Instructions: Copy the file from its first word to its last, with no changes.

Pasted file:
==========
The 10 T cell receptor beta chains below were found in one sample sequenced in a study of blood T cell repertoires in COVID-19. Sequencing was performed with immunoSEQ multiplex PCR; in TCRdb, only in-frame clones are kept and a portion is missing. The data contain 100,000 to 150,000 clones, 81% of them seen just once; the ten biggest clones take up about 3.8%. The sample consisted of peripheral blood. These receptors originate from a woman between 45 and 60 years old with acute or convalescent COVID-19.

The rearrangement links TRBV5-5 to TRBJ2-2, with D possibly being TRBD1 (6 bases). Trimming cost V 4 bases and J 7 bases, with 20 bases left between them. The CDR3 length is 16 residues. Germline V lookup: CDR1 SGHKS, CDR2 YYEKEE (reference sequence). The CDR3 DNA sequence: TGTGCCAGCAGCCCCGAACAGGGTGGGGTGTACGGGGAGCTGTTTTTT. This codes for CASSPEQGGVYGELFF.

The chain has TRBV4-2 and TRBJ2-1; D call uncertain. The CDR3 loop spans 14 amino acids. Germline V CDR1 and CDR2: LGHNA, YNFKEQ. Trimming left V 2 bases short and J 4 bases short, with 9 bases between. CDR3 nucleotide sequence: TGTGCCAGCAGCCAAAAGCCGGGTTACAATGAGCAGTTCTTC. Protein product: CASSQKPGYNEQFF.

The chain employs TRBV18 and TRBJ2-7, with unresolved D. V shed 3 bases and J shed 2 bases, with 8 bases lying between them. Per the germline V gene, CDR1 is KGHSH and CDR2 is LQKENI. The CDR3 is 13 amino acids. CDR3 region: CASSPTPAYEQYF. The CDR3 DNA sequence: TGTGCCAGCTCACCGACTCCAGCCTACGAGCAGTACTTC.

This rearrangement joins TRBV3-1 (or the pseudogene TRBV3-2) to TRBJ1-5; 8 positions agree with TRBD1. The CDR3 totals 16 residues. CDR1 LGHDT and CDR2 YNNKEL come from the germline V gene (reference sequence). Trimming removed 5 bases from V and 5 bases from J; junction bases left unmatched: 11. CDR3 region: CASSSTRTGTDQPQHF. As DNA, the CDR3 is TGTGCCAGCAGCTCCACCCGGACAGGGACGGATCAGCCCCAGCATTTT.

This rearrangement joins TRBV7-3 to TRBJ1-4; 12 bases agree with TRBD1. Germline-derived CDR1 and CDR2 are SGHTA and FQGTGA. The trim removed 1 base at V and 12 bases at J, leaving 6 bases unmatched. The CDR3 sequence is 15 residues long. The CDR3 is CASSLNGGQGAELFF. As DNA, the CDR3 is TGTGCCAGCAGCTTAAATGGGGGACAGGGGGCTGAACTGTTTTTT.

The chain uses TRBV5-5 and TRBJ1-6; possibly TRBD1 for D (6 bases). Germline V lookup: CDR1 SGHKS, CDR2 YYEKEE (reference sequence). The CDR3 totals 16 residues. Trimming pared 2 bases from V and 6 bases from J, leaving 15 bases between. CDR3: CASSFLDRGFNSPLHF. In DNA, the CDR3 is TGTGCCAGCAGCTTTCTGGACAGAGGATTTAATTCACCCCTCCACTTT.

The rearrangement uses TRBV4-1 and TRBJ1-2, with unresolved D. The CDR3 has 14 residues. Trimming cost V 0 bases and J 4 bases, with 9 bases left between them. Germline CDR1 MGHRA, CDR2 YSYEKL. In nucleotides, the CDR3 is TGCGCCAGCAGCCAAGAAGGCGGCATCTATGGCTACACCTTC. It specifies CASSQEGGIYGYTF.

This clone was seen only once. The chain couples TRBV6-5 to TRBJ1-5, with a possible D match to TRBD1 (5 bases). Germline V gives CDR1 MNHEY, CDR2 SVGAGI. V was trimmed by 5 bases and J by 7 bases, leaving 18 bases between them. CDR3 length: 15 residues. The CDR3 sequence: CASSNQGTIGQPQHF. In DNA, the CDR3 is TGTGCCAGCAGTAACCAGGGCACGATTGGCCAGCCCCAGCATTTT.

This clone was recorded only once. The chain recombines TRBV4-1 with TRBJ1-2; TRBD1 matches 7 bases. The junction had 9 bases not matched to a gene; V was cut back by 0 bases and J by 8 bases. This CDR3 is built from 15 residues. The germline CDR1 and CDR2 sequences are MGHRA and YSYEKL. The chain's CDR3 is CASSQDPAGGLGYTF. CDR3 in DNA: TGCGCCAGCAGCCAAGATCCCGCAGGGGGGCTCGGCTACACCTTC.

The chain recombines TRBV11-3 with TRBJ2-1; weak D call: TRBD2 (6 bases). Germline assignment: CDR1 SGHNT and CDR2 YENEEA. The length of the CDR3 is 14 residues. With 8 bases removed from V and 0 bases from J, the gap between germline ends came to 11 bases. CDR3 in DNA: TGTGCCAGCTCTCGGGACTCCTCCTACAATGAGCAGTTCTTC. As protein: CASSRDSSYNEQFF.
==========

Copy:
The 10 T cell receptor beta chains below were found in one sample sequenced in a study of blood T cell repertoires in COVID-19. Sequencing was performed with immunoSEQ multiplex PCR; in TCRdb, only in-frame clones are kept and a portion is missing. The data contain 100,000 to 150,000 clones, 81% of them seen just once; the ten biggest clones take up about 3.8%. The sample consisted of peripheral blood. These receptors originate from a woman between 45 and 60 years old with acute or convalescent COVID-19.

The rearrangement links TRBV5-5 to TRBJ2-2, with D possibly being TRBD1 (6 bases). Trimming cost V 4 bases and J 7 bases, with 20 bases left between them. The CDR3 length is 16 residues. Germline V lookup: CDR1 SGHKS, CDR2 YYEKEE (reference sequence). The CDR3 DNA sequence: TGTGCCAGCAGCCCCGAACAGGGTGGGGTGTACGGGGAGCTGTTTTTT. This codes for CASSPEQGGVYGELFF.

The chain has TRBV4-2 and TRBJ2-1; D call uncertain. The CDR3 loop spans 14 amino acids. Germline V CDR1 and CDR2: LGHNA, YNFKEQ. Trimming left V 2 bases short and J 4 bases short, with 9 bases between. CDR3 nucleotide sequence: TGTGCCAGCAGCCAAAAGCCGGGTTACAATGAGCAGTTCTTC. Protein product: CASSQKPGYNEQFF.

The chain employs TRBV18 and TRBJ2-7, with unresolved D. V shed 3 bases and J shed 2 bases, with 8 bases lying between them. Per the germline V gene, CDR1 is KGHSH and CDR2 is LQKENI. The CDR3 is 13 amino acids. CDR3 region: CASSPTPAYEQYF. The CDR3 DNA sequence: TGTGCCAGCTCACCGACTCCAGCCTACGAGCAGTACTTC.

This rearrangement joins TRBV3-1 (or the pseudogene TRBV3-2) to TRBJ1-5; 8 positions agree with TRBD1. The CDR3 totals 16 residues. CDR1 LGHDT and CDR2 YNNKEL come from the germline V gene (reference sequence). Trimming removed 5 bases from V and 5 bases from J; junction bases left unmatched: 11. CDR3 region: CASSSTRTGTDQPQHF. As DNA, the CDR3 is TGTGCCAGCAGCTCCACCCGGACAGGGACGGATCAGCCCCAGCATTTT.

This rearrangement joins TRBV7-3 to TRBJ1-4; 12 bases agree with TRBD1. Germline-derived CDR1 and CDR2 are SGHTA and FQGTGA. The trim removed 1 base at V and 12 bases at J, leaving 6 bases unmatched. The CDR3 sequence is 15 residues long. The CDR3 is CASSLNGGQGAELFF. As DNA, the CDR3 is TGTGCCAGCAGCTTAAATGGGGGACAGGGGGCTGAACTGTTTTTT.

The chain uses TRBV5-5 and TRBJ1-6; possibly TRBD1 for D (6 bases). Germline V lookup: CDR1 SGHKS, CDR2 YYEKEE (reference sequence). The CDR3 totals 16 residues. Trimming pared 2 bases from V and 6 bases from J, leaving 15 bases between. CDR3: CASSFLDRGFNSPLHF. In DNA, the CDR3 is TGTGCCAGCAGCTTTCTGGACAGAGGATTTAATTCACCCCTCCACTTT.

The rearrangement uses TRBV4-1 and TRBJ1-2, with unresolved D. The CDR3 has 14 residues. Trimming cost V 0 bases and J 4 bases, with 9 bases left between them. Germline CDR1 MGHRA, CDR2 YSYEKL. In nucleotides, the CDR3 is TGCGCCAGCAGCCAAGAAGGCGGCATCTATGGCTACACCTTC. It specifies CASSQEGGIYGYTF.

This clone was seen only once. The chain couples TRBV6-5 to TRBJ1-5, with a possible D match to TRBD1 (5 bases). Germline V gives CDR1 MNHEY, CDR2 SVGAGI. V was trimmed by 5 bases and J by 7 bases, leaving 18 bases between them. CDR3 length: 15 residues. The CDR3 sequence: CASSNQGTIGQPQHF. In DNA, the CDR3 is TGTGCCAGCAGTAACCAGGGCACGATTGGCCAGCCCCAGCATTTT.

This clone was recorded only once. The chain recombines TRBV4-1 with TRBJ1-2; TRBD1 matches 7 bases. The junction had 9 bases not matched to a gene; V was cut back by 0 bases and J by 8 bases. This CDR3 is built from 15 residues. The germline CDR1 and CDR2 sequences are MGHRA and YSYEKL. The chain's CDR3 is CASSQDPAGGLGYTF. CDR3 in DNA: TGCGCCAGCAGCCAAGATCCCGCAGGGGGGCTCGGCTACACCTTC.

The chain recombines TRBV11-3 with TRBJ2-1; weak D call: TRBD2 (6 bases). Germline assignment: CDR1 SGHNT and CDR2 YENEEA. The length of the CDR3 is 14 residues. With 8 bases removed from V and 0 bases from J, the gap between germline ends came to 11 bases. CDR3 in DNA: TGTGCCAGCTCTCGGGACTCCTCCTACAATGAGCAGTTCTTC. As protein: CASSRDSSYNEQFF.